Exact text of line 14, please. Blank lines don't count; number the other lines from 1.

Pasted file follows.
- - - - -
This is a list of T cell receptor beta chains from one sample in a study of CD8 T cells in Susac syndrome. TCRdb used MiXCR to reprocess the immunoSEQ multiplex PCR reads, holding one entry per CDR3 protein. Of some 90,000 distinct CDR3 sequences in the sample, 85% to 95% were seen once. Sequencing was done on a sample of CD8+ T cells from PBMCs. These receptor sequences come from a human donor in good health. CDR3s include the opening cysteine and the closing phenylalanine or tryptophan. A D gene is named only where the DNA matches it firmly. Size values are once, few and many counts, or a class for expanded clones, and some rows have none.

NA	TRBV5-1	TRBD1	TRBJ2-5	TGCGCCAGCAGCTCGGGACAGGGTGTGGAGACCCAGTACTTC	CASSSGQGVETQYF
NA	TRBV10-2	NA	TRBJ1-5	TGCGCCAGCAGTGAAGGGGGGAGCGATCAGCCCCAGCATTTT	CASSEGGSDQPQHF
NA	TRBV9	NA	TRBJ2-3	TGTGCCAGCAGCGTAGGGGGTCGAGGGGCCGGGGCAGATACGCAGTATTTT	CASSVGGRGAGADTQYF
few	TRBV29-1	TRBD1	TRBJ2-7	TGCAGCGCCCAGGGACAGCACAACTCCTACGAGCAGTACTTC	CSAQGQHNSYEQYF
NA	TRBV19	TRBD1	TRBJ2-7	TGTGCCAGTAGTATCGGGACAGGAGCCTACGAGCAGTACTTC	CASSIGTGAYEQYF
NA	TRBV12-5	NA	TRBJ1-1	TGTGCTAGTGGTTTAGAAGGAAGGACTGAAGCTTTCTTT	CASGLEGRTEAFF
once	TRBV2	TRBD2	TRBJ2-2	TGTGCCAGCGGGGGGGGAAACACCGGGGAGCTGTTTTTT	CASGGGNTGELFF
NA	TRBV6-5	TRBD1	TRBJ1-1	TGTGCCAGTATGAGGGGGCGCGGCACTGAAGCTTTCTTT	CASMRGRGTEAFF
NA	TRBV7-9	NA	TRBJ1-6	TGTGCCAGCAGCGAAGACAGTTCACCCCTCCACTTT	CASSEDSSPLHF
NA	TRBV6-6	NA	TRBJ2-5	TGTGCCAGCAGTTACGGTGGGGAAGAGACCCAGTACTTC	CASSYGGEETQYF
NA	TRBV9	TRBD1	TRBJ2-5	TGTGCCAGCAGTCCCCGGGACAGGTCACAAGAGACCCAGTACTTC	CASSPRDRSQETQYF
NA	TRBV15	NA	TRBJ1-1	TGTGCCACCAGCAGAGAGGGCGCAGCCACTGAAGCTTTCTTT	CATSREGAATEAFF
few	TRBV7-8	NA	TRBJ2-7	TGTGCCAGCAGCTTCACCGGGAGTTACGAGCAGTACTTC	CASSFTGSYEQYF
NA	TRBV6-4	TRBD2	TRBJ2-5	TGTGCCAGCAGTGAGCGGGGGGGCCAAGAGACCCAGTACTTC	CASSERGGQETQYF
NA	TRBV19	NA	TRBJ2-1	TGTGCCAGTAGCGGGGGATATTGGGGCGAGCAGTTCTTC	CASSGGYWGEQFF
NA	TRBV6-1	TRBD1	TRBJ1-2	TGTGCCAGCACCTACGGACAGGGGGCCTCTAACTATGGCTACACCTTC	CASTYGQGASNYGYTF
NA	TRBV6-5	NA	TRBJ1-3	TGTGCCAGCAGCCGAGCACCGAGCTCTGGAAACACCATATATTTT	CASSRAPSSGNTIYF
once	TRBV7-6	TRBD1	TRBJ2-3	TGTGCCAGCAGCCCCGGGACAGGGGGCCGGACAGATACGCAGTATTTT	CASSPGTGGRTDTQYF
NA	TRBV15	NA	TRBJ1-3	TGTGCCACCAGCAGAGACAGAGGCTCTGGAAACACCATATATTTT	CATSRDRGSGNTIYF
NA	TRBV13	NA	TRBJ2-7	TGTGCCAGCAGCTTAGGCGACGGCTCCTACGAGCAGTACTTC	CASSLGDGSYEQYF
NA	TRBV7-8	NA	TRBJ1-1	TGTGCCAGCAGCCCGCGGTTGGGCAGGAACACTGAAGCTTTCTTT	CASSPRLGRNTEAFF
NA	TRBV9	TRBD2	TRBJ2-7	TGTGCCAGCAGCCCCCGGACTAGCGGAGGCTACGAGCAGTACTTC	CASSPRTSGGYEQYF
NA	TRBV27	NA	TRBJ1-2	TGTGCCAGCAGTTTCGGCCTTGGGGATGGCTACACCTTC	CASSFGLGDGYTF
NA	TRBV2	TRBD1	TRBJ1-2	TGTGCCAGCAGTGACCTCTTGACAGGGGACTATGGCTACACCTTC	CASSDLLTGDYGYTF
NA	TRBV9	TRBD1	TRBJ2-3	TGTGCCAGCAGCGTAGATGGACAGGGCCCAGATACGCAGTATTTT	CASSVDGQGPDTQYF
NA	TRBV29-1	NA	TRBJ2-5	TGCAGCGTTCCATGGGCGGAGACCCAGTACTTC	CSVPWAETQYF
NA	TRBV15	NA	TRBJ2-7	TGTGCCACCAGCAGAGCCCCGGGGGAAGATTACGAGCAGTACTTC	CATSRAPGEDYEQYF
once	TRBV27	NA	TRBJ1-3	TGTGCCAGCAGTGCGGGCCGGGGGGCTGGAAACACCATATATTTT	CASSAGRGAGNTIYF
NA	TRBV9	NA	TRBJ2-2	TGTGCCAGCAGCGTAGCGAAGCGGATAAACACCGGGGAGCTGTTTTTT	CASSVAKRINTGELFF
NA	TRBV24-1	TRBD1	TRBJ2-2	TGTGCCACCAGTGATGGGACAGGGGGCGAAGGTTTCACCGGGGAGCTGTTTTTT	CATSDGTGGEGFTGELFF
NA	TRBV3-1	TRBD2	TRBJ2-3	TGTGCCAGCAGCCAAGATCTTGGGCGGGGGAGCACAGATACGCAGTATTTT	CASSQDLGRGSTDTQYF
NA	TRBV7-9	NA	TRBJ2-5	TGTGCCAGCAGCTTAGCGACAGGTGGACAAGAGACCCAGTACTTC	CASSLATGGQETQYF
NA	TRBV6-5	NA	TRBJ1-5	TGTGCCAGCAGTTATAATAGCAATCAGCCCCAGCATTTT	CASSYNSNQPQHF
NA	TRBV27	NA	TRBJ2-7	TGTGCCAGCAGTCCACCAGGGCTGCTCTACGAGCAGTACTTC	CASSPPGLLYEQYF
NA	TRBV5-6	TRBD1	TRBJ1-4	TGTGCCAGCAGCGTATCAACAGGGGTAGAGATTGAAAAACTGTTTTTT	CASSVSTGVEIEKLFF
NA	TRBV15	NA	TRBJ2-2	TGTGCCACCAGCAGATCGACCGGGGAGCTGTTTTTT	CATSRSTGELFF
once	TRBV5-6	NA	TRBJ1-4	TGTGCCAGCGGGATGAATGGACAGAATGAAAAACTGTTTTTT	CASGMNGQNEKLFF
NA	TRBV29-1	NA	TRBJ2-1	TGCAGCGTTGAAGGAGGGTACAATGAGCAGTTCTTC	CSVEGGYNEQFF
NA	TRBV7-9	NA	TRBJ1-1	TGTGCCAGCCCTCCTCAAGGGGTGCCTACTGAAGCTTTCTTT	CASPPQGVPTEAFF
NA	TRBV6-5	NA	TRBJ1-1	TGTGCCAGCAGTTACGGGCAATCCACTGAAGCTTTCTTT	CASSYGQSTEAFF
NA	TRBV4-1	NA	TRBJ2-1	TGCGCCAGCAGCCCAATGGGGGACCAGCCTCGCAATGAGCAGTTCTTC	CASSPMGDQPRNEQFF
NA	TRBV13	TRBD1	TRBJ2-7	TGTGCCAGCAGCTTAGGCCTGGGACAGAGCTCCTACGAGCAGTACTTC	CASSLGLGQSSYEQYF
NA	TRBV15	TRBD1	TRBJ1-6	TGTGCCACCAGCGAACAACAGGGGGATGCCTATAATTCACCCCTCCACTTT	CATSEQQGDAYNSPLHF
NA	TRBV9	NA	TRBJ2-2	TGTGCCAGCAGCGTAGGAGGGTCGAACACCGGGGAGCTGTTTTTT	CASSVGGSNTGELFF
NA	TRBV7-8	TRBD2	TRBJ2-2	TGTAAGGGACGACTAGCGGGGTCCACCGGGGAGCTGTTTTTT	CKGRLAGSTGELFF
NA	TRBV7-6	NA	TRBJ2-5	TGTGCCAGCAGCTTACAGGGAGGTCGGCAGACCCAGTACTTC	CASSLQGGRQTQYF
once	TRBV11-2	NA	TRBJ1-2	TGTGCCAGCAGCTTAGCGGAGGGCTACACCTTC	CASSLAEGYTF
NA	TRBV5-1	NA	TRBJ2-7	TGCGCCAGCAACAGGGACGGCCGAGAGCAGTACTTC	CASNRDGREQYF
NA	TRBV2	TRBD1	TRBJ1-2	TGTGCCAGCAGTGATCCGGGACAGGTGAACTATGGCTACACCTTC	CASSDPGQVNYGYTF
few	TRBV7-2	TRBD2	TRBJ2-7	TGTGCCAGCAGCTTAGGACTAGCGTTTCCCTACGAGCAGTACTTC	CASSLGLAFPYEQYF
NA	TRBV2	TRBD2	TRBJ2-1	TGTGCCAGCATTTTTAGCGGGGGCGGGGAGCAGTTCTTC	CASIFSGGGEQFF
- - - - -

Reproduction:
few	TRBV7-8	NA	TRBJ2-7	TGTGCCAGCAGCTTCACCGGGAGTTACGAGCAGTACTTC	CASSFTGSYEQYF